"Relevant experience is a condition of entry onto all social work degrees in Wales," says Anthony Lewis, senior lecturer in social work.
"If you've decided on a career in social work, start your planning as early as possible.
At USW we ask for 420 hours of relevant social care experience, ideally by the time you apply (see entry requirements for more information).
This experience will not only give you an invaluable insight into the nature of social care and the role of a social worker (and the challenges they face), but also help you decide whether social work is a career you really want to pursue."
There are a variety of areas in which you can gain paid or unpaid experience in statutory, third sector or independent sector agencies within the field of social care.
Once you've secured appropriate work experience it is important to make the most of the opportunity.
We recommend you keep a reflective diary so that you can note what you learned from your experience. If you are successful in gaining an interview for the social work degree, you will be more able to demonstrate your understanding of social care and the social work role and how your specific experience relates to this.
Danielle, (pictured) a first year student, said: "Once I had decided to apply for the Social Work course I spent my time researching what I needed to do to get my application noticed.
I knew that I would need to complete 420 hours of work experience in a social care setting and realised that my school-based experience would not be enough. I had always had an interest in Autism so I applied to the National Autistic Society as a support worker in their adult day services.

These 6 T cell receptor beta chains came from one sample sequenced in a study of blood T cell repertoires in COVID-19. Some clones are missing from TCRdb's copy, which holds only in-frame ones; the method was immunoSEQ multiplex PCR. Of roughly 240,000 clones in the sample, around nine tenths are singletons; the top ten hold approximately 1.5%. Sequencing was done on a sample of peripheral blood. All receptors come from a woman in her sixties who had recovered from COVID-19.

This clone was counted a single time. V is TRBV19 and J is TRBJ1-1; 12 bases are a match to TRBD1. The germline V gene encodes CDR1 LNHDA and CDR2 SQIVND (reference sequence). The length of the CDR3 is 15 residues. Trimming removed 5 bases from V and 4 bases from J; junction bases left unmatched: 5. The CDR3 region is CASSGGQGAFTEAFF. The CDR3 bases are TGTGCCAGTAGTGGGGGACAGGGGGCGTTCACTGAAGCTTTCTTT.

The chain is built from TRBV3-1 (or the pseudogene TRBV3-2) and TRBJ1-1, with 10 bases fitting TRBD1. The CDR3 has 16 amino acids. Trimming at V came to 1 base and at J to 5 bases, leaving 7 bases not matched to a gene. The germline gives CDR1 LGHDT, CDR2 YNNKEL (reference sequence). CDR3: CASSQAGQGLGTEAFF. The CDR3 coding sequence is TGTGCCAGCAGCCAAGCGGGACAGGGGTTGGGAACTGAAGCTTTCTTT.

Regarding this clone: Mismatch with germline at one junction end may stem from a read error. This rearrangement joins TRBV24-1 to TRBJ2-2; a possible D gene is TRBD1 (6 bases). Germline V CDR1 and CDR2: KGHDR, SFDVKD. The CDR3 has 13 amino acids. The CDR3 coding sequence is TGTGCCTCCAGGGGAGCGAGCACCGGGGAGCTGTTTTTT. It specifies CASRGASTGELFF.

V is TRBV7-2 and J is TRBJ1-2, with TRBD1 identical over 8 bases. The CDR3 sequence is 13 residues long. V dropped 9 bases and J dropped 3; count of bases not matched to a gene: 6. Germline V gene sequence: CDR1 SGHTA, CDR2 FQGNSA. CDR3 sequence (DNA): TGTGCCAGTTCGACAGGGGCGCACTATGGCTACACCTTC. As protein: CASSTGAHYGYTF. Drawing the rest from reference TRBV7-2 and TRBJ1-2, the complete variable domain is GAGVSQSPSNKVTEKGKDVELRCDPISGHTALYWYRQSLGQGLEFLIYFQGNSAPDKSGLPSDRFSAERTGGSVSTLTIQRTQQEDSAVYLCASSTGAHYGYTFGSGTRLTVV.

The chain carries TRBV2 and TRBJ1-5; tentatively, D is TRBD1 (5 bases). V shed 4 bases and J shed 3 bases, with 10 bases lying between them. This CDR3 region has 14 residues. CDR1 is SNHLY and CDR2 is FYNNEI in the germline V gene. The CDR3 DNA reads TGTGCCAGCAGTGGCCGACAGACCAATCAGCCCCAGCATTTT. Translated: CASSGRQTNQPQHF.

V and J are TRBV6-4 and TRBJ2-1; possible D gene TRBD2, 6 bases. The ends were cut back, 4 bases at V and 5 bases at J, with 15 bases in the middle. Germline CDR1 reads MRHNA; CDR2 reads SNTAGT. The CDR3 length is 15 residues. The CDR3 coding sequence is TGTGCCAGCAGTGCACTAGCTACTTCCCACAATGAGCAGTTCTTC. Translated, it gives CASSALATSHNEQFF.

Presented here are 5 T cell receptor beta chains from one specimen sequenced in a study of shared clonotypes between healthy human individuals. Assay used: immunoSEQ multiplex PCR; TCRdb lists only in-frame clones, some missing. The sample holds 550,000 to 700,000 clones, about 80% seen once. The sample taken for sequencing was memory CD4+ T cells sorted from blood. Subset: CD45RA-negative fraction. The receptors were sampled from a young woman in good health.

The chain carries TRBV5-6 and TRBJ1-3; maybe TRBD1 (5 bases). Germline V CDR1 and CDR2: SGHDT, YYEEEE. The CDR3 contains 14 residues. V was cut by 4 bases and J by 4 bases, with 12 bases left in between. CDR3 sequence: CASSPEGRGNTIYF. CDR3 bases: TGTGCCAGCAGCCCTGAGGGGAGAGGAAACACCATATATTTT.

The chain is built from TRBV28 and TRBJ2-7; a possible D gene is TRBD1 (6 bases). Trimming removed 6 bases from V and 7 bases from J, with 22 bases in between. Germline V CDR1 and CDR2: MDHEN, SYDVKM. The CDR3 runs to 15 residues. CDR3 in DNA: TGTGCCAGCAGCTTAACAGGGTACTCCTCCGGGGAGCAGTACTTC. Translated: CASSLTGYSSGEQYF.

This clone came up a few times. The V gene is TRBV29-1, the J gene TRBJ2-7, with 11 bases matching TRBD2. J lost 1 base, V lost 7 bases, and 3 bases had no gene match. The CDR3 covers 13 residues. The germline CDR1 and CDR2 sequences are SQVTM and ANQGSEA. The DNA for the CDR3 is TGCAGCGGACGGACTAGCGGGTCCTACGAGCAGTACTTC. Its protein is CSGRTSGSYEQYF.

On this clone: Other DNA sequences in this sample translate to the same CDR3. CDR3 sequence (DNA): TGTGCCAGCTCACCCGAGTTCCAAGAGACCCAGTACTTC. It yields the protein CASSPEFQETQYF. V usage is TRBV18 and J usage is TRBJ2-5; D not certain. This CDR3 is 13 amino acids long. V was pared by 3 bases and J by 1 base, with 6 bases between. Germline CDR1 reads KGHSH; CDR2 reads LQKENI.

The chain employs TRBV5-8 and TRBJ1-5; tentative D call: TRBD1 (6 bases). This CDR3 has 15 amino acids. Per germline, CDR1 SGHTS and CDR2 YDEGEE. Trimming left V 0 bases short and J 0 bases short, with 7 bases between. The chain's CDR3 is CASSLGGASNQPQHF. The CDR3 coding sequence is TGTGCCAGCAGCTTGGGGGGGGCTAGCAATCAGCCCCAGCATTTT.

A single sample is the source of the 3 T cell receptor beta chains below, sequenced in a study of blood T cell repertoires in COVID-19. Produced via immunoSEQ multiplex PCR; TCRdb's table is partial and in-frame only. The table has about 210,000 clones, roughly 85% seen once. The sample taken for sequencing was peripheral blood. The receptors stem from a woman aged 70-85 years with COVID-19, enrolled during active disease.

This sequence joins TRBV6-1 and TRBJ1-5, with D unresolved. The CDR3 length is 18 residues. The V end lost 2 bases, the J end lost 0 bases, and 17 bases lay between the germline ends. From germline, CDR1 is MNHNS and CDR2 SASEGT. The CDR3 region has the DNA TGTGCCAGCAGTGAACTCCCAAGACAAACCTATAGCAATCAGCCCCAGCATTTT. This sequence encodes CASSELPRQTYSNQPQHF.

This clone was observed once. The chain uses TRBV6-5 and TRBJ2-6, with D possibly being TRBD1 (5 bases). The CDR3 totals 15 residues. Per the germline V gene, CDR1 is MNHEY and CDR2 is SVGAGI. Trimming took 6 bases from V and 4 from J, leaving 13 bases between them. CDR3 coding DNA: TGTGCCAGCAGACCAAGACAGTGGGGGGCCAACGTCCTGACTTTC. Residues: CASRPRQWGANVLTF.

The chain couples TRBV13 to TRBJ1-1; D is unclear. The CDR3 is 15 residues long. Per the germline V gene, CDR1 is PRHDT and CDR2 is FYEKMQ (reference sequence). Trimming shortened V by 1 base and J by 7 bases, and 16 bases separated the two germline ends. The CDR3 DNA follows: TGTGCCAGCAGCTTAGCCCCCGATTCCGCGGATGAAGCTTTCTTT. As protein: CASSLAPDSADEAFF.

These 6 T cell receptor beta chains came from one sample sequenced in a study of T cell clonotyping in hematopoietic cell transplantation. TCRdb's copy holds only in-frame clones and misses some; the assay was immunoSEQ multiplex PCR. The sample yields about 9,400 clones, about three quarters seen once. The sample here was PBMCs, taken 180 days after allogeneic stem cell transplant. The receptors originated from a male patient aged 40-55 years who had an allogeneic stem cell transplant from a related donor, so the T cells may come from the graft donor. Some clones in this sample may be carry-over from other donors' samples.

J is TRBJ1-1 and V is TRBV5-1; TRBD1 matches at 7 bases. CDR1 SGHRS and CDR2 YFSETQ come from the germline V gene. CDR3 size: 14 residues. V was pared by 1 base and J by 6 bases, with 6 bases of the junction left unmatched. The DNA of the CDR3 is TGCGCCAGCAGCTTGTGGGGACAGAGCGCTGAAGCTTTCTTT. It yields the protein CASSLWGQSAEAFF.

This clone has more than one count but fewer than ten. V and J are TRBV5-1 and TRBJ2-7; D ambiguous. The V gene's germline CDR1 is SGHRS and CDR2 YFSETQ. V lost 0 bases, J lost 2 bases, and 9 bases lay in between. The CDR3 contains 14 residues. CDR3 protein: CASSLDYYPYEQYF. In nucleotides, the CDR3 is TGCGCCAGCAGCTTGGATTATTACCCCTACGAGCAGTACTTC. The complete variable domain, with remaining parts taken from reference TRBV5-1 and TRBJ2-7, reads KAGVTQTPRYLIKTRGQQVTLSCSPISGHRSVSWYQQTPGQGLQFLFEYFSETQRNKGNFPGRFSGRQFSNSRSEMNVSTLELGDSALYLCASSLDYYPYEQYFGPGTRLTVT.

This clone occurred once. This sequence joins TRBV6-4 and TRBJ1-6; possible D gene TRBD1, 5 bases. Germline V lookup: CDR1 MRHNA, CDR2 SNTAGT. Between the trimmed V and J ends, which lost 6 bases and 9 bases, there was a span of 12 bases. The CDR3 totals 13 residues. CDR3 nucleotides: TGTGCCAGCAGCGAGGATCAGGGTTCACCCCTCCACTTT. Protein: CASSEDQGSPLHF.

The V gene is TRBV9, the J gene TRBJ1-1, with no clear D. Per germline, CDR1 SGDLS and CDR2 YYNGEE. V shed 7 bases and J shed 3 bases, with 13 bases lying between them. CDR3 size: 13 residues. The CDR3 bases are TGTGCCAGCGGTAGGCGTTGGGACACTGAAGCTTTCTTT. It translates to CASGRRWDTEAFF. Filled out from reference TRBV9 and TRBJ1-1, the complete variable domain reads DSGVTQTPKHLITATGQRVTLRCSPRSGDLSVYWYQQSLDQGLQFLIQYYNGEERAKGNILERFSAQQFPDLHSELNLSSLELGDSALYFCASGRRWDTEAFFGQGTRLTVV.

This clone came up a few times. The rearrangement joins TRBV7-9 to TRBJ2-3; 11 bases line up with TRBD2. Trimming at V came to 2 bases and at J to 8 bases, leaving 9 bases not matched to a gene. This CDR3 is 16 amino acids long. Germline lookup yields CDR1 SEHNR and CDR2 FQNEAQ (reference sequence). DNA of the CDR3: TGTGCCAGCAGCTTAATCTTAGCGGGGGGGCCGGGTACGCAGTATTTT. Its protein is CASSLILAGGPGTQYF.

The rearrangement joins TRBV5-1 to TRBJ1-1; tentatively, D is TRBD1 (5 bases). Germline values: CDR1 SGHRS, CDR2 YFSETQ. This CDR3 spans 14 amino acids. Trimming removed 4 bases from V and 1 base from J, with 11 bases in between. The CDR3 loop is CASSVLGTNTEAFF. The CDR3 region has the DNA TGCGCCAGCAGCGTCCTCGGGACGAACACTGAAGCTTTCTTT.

I was lucky that I was able to complete the 420 hours as part of a paid contract but they also offer many volunteer placements across their different services. Finding a place to volunteer is pretty easy if you use websites such as do-it.org or contact local charities.
My advice would be to make sure you choose something you’re interested in as you will be spending a lot of time there. The more interested you are in your role, the more questions you will ask and the more knowledge of social care you will bring to your university interview.
I cannot stress how much completing the 420 hours helped me understand the social care and social work sector more. I began to understand how important it is to listen to service users and to ensure they are the centre of everything we do.”
Hannah, a final year student, said: "Before starting the social work course, I worked as a support worker within the private social care sector working with adults who had sustained a brain injury and adults who were on the autistic spectrum.
I also took on a voluntary role with a local autism charity that supports young people and adults with autism in respect of advocacy, community participation, education, employment and training. I was able to support a community fundraising project which transpired to be a great talking point within my interview.
Looking back the only thing I would do differently would be to try and gain employment within the statutory sector. I am entering the third year of my social work training and this is the first time I am entering into a statutory setting.
Whilst I feel fully supported by my practice assessor and the university I feel I would benefit from having a previous grounding in statutory processes and procedures."
William, a second year student, said: "I decided to gather my hours through volunteering as this would allow me to have an insight into different organisations and service users. The first organisation I contacted was the Alzheimer’s Society; I volunteered in their day centre, and became a 'Side by Side' volunteer. I also volunteered with Cardiff Youth Service.
Dividing my time between these two different services gave me an insight into the needs of different service users and their different backgrounds and experiences. This provided me with valuable experience and knowledge for the interview, and for the social work course."